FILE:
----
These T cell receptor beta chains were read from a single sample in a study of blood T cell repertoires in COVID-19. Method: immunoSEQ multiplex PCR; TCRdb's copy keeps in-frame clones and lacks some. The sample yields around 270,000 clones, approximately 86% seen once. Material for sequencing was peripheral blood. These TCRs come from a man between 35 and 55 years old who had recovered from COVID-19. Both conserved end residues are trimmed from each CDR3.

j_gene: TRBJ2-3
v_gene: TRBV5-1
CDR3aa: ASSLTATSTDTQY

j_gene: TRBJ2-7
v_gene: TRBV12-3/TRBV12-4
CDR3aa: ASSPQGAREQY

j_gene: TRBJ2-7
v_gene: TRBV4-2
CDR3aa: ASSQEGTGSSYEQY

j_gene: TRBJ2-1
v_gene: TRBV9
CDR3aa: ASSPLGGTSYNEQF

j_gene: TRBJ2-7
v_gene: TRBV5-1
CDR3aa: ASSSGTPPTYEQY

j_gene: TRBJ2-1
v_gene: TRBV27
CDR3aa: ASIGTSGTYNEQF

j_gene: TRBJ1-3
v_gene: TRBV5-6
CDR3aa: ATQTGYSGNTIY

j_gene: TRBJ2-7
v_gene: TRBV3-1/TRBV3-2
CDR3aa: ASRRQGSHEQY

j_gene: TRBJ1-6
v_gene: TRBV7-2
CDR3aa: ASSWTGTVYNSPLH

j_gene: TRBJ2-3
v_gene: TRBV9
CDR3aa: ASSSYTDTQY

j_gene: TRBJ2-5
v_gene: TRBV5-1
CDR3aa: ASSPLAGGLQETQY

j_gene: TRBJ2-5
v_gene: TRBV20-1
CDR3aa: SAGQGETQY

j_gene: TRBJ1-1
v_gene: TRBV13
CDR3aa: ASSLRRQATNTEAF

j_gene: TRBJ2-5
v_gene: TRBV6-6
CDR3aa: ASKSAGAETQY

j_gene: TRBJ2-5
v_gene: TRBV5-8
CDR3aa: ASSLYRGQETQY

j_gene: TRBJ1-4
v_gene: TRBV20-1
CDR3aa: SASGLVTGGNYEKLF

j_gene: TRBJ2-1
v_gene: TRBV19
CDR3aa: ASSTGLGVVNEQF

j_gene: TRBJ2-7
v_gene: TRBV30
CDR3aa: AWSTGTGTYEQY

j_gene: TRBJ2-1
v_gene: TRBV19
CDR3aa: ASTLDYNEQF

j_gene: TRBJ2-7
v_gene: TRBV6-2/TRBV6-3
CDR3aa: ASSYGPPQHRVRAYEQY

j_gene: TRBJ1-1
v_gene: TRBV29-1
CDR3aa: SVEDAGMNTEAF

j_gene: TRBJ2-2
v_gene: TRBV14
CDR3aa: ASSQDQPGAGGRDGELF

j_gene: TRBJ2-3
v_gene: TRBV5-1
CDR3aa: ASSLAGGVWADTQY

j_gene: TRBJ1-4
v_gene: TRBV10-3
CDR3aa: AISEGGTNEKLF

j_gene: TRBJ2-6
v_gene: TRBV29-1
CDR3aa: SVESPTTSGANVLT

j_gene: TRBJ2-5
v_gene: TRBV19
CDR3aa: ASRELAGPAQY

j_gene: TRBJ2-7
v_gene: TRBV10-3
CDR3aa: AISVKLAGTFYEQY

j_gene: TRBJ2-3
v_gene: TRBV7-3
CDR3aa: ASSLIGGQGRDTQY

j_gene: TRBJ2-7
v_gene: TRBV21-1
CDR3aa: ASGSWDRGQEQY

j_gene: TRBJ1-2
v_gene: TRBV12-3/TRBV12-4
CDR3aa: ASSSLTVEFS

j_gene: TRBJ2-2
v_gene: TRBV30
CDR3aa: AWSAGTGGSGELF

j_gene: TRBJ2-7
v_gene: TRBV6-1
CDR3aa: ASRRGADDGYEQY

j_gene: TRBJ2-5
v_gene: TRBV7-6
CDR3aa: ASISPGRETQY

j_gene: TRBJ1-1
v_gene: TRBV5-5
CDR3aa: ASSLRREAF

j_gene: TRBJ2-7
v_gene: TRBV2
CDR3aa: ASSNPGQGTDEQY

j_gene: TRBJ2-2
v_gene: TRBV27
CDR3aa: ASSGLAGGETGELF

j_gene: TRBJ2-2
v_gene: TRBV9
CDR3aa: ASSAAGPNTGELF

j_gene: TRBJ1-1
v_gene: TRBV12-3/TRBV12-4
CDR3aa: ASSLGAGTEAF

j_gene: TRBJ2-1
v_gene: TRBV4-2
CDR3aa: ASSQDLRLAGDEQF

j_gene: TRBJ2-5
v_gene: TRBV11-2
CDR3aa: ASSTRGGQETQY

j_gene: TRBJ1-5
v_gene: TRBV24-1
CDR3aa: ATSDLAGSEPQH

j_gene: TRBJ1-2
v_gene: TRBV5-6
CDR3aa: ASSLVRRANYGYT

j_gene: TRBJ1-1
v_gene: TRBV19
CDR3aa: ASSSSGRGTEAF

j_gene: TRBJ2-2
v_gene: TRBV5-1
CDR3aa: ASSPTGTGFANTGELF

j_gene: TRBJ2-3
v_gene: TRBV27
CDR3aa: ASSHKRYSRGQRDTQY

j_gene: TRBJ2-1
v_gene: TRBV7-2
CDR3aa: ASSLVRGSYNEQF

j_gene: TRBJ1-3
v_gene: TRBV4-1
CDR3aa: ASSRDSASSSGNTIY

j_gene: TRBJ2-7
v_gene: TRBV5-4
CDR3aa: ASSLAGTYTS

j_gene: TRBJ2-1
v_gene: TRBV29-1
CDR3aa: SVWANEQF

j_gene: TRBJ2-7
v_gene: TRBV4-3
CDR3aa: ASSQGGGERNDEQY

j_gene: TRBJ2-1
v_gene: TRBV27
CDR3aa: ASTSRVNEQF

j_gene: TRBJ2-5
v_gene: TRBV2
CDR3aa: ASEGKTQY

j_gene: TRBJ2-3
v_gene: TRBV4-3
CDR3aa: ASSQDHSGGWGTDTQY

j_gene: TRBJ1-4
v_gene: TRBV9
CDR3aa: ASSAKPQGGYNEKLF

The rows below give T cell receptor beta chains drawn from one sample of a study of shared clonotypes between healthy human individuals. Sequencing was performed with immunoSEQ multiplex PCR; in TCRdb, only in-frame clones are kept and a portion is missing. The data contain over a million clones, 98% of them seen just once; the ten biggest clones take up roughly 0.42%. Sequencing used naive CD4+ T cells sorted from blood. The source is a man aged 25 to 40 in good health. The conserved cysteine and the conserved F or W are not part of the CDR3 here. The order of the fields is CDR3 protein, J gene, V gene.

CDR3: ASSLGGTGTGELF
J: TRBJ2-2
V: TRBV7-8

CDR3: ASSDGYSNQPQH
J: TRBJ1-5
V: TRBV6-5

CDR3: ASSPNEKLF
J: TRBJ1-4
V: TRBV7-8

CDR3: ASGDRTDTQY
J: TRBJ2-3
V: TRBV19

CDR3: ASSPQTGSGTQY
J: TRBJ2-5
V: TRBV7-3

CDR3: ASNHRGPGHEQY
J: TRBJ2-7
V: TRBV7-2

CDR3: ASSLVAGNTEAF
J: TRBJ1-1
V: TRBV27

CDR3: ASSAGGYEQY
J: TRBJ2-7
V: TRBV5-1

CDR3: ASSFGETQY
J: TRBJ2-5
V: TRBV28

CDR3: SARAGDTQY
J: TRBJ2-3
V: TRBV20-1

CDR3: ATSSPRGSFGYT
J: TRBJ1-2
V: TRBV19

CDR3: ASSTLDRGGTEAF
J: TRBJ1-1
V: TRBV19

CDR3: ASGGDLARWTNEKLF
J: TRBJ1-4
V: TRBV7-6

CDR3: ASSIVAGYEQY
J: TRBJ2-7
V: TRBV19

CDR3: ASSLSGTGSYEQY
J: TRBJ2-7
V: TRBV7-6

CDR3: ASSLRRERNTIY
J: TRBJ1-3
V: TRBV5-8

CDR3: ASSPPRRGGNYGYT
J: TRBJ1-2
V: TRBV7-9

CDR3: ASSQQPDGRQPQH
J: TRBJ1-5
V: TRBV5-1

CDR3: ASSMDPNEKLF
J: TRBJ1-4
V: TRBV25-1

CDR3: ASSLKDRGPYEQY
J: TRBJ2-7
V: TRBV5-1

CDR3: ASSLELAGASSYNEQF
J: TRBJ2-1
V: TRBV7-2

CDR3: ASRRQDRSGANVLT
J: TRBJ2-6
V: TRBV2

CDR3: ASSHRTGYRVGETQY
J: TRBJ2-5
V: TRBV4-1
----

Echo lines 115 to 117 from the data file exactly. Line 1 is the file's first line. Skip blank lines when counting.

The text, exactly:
CDR3aa: ASSLGAGTEAF

j_gene: TRBJ2-1
v_gene: TRBV4-2